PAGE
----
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    Can You Guess July's Mystery Condition?

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    Make your diagnosis in the comments, and look for the answer in next month’s Blink.

    External photo of an enlarging lesion in lower eyelid


    Last Month’s Blink

    Exteriorized Ciliary Body Melanoma

    Written by Rym Maamouri, PhD, Wijden Nabi, MD, and Monia Cheour, MD. Photo by Dr. Maamouri. All are at the Habib Thameur Hospital and the University of Tunis El Manar in Tunisia.

    Fig 1: External photo with eyelid raised. Fig 2: Gonioscopy. Fig 3: Gonioscopy after pupillary dilation.

    A 66-year-old man pre­sented with redness and pain in his left eye that had persisted for more than two months. He had previously been diagnosed with presumed unilat­eral glaucoma and treated with prostaglandin analogue eyedrops at that time.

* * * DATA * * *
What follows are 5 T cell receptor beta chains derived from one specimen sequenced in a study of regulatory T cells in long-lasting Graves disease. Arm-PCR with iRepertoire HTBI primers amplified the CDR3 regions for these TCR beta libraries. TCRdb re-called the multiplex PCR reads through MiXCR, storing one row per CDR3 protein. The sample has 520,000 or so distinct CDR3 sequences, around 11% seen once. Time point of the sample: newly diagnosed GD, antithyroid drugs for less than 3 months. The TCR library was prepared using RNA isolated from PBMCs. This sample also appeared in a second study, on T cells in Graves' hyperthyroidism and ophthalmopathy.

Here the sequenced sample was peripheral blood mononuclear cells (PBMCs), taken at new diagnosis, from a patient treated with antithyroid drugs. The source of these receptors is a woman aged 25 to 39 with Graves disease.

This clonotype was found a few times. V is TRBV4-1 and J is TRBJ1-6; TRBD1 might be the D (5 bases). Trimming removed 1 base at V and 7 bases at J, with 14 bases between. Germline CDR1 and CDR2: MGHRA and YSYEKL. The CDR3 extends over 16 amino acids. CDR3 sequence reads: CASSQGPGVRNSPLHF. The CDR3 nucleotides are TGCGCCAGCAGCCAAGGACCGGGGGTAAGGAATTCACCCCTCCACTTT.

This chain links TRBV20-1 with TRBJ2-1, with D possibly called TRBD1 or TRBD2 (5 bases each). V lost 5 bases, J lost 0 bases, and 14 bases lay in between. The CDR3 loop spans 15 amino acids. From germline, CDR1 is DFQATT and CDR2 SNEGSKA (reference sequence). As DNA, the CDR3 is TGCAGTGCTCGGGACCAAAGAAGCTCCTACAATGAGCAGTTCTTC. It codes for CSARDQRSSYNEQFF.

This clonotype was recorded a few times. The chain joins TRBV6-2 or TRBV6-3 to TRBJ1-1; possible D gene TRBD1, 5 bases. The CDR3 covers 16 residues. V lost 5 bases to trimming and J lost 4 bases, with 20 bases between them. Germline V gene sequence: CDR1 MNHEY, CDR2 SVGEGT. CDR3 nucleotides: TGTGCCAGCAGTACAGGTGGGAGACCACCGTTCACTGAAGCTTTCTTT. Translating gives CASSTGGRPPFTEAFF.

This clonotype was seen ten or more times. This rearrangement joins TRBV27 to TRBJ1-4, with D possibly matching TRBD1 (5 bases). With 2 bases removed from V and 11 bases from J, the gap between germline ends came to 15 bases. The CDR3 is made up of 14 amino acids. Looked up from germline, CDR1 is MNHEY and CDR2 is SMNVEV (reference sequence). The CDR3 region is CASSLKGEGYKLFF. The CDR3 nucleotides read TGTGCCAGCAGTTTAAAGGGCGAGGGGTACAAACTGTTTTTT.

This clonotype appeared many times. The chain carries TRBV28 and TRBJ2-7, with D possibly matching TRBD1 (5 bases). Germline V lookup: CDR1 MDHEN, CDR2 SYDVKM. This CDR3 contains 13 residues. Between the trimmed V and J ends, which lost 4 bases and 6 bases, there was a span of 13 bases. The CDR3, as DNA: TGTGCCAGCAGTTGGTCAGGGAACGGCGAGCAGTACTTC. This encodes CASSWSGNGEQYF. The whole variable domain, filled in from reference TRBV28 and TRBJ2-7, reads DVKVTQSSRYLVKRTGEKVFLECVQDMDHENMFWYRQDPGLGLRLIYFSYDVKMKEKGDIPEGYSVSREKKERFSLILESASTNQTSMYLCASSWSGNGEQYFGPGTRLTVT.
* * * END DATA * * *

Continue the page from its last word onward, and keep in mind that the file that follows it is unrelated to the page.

He was referred to our depart­ment for evaluation because of continuing blurred vision in the left eye. Objective refraction was –0.25/–0.75 × 90 and –2.5/–1.25 × 70 in the right and left eyes, respectively; best-corrected VA was 20/20 in the right eye and 20/63 in the left.

    When the left upper eyelid was raised, a localized subconjunctival hyperpigmented mass was visible (Fig. 1). Slit-lamp examination of the left eye revealed fine pigment­ed keratic precipitates and pig­mented cells in the anterior chamber, which was markedly shallow in the nasal aspect, with posteri­or synechiae. IOP was 38 mm Hg. On gonioscopy, the angle was heavily pigmented 360 degrees by abnormal brown cells (Fig 2).

    After pupillary dilation, gonioscopy revealed a hyper­pigmented ciliary mass between 9 and 10 o’clock in contact with the lens, with a mild and diffuse phacosclerosis (Fig. 3). The fundus examination showed no cells in the vitreous, and the patient’s cup-to-disc ratio was 0.3 in the right eye and 0.7 in the left without disc pallor. Examination of the right eye was unremark­able. The left eye was diagnosed as harboring a circumscribed and exteriorized ciliary body mel­anoma infiltrating the anterior chamber.

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